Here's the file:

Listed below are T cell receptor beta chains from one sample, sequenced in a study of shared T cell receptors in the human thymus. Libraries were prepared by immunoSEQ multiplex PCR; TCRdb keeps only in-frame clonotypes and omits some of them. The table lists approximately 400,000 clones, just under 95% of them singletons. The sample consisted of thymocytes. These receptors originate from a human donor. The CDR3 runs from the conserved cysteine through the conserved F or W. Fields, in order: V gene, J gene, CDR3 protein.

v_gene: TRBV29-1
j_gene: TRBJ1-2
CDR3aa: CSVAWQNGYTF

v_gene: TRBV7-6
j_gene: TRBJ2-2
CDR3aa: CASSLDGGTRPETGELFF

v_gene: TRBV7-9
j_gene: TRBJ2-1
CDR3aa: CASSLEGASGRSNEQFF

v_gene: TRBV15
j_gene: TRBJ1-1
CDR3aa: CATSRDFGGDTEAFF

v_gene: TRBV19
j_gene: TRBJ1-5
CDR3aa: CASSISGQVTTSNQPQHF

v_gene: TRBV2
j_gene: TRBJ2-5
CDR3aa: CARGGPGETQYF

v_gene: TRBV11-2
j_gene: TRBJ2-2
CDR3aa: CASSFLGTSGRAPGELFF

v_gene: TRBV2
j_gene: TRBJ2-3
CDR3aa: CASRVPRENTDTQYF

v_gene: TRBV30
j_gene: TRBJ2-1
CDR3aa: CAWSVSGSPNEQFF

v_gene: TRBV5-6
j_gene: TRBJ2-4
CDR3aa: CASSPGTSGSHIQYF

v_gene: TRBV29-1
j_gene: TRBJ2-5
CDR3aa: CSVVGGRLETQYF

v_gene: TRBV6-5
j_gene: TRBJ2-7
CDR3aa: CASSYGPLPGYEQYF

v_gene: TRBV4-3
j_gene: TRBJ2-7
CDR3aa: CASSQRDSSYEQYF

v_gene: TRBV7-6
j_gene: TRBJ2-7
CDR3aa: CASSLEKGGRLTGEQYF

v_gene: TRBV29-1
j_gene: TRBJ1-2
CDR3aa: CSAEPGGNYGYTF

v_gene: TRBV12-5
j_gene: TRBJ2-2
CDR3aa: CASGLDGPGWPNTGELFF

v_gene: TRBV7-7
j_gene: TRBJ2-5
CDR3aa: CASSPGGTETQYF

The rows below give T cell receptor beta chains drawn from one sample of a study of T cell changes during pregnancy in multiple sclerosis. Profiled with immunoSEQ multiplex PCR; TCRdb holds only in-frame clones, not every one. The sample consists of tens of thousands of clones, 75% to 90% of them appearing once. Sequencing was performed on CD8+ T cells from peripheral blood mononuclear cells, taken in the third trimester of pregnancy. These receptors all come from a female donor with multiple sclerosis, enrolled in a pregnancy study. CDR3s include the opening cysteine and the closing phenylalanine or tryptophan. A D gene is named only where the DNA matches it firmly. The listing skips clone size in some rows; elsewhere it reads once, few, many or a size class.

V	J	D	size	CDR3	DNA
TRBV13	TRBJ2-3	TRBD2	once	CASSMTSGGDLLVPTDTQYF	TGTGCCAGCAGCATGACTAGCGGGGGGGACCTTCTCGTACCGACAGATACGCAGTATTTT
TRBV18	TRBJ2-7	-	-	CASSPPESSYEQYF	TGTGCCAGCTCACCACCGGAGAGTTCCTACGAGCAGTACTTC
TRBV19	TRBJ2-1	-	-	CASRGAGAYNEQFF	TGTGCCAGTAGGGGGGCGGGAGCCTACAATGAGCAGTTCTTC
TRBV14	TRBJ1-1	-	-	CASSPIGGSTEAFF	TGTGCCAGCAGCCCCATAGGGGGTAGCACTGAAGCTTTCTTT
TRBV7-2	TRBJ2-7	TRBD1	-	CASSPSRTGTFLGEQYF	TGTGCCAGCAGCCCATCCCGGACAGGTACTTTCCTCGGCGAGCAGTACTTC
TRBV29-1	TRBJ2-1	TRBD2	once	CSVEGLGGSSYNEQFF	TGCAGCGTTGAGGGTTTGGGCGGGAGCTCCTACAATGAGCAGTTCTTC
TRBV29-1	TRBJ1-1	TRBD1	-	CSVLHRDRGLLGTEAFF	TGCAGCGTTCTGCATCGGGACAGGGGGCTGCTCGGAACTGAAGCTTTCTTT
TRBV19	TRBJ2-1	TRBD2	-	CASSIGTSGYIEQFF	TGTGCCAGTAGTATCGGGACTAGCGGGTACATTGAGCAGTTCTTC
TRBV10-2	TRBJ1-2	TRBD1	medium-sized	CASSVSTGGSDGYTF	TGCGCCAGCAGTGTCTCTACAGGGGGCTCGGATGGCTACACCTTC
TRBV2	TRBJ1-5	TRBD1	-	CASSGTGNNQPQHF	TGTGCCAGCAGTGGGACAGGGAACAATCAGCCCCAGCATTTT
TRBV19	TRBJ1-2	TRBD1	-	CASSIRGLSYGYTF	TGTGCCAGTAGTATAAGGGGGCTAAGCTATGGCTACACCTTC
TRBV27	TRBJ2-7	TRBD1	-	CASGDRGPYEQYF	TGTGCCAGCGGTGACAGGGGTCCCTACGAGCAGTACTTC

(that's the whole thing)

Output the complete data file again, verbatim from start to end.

Listed below are T cell receptor beta chains from one sample, sequenced in a study of shared T cell receptors in the human thymus. Libraries were prepared by immunoSEQ multiplex PCR; TCRdb keeps only in-frame clonotypes and omits some of them. The table lists approximately 400,000 clones, just under 95% of them singletons. The sample consisted of thymocytes. These receptors originate from a human donor. The CDR3 runs from the conserved cysteine through the conserved F or W. Fields, in order: V gene, J gene, CDR3 protein.

v_gene: TRBV29-1
j_gene: TRBJ1-2
CDR3aa: CSVAWQNGYTF

v_gene: TRBV7-6
j_gene: TRBJ2-2
CDR3aa: CASSLDGGTRPETGELFF

v_gene: TRBV7-9
j_gene: TRBJ2-1
CDR3aa: CASSLEGASGRSNEQFF

v_gene: TRBV15
j_gene: TRBJ1-1
CDR3aa: CATSRDFGGDTEAFF

v_gene: TRBV19
j_gene: TRBJ1-5
CDR3aa: CASSISGQVTTSNQPQHF

v_gene: TRBV2
j_gene: TRBJ2-5
CDR3aa: CARGGPGETQYF

v_gene: TRBV11-2
j_gene: TRBJ2-2
CDR3aa: CASSFLGTSGRAPGELFF

v_gene: TRBV2
j_gene: TRBJ2-3
CDR3aa: CASRVPRENTDTQYF

v_gene: TRBV30
j_gene: TRBJ2-1
CDR3aa: CAWSVSGSPNEQFF

v_gene: TRBV5-6
j_gene: TRBJ2-4
CDR3aa: CASSPGTSGSHIQYF

v_gene: TRBV29-1
j_gene: TRBJ2-5
CDR3aa: CSVVGGRLETQYF

v_gene: TRBV6-5
j_gene: TRBJ2-7
CDR3aa: CASSYGPLPGYEQYF

v_gene: TRBV4-3
j_gene: TRBJ2-7
CDR3aa: CASSQRDSSYEQYF

v_gene: TRBV7-6
j_gene: TRBJ2-7
CDR3aa: CASSLEKGGRLTGEQYF

v_gene: TRBV29-1
j_gene: TRBJ1-2
CDR3aa: CSAEPGGNYGYTF

v_gene: TRBV12-5
j_gene: TRBJ2-2
CDR3aa: CASGLDGPGWPNTGELFF

v_gene: TRBV7-7
j_gene: TRBJ2-5
CDR3aa: CASSPGGTETQYF

The rows below give T cell receptor beta chains drawn from one sample of a study of T cell changes during pregnancy in multiple sclerosis. Profiled with immunoSEQ multiplex PCR; TCRdb holds only in-frame clones, not every one. The sample consists of tens of thousands of clones, 75% to 90% of them appearing once. Sequencing was performed on CD8+ T cells from peripheral blood mononuclear cells, taken in the third trimester of pregnancy. These receptors all come from a female donor with multiple sclerosis, enrolled in a pregnancy study. CDR3s include the opening cysteine and the closing phenylalanine or tryptophan. A D gene is named only where the DNA matches it firmly. The listing skips clone size in some rows; elsewhere it reads once, few, many or a size class.

V	J	D	size	CDR3	DNA
TRBV13	TRBJ2-3	TRBD2	once	CASSMTSGGDLLVPTDTQYF	TGTGCCAGCAGCATGACTAGCGGGGGGGACCTTCTCGTACCGACAGATACGCAGTATTTT
TRBV18	TRBJ2-7	-	-	CASSPPESSYEQYF	TGTGCCAGCTCACCACCGGAGAGTTCCTACGAGCAGTACTTC
TRBV19	TRBJ2-1	-	-	CASRGAGAYNEQFF	TGTGCCAGTAGGGGGGCGGGAGCCTACAATGAGCAGTTCTTC
TRBV14	TRBJ1-1	-	-	CASSPIGGSTEAFF	TGTGCCAGCAGCCCCATAGGGGGTAGCACTGAAGCTTTCTTT
TRBV7-2	TRBJ2-7	TRBD1	-	CASSPSRTGTFLGEQYF	TGTGCCAGCAGCCCATCCCGGACAGGTACTTTCCTCGGCGAGCAGTACTTC
TRBV29-1	TRBJ2-1	TRBD2	once	CSVEGLGGSSYNEQFF	TGCAGCGTTGAGGGTTTGGGCGGGAGCTCCTACAATGAGCAGTTCTTC
TRBV29-1	TRBJ1-1	TRBD1	-	CSVLHRDRGLLGTEAFF	TGCAGCGTTCTGCATCGGGACAGGGGGCTGCTCGGAACTGAAGCTTTCTTT
TRBV19	TRBJ2-1	TRBD2	-	CASSIGTSGYIEQFF	TGTGCCAGTAGTATCGGGACTAGCGGGTACATTGAGCAGTTCTTC
TRBV10-2	TRBJ1-2	TRBD1	medium-sized	CASSVSTGGSDGYTF	TGCGCCAGCAGTGTCTCTACAGGGGGCTCGGATGGCTACACCTTC
TRBV2	TRBJ1-5	TRBD1	-	CASSGTGNNQPQHF	TGTGCCAGCAGTGGGACAGGGAACAATCAGCCCCAGCATTTT
TRBV19	TRBJ1-2	TRBD1	-	CASSIRGLSYGYTF	TGTGCCAGTAGTATAAGGGGGCTAAGCTATGGCTACACCTTC
TRBV27	TRBJ2-7	TRBD1	-	CASGDRGPYEQYF	TGTGCCAGCGGTGACAGGGGTCCCTACGAGCAGTACTTC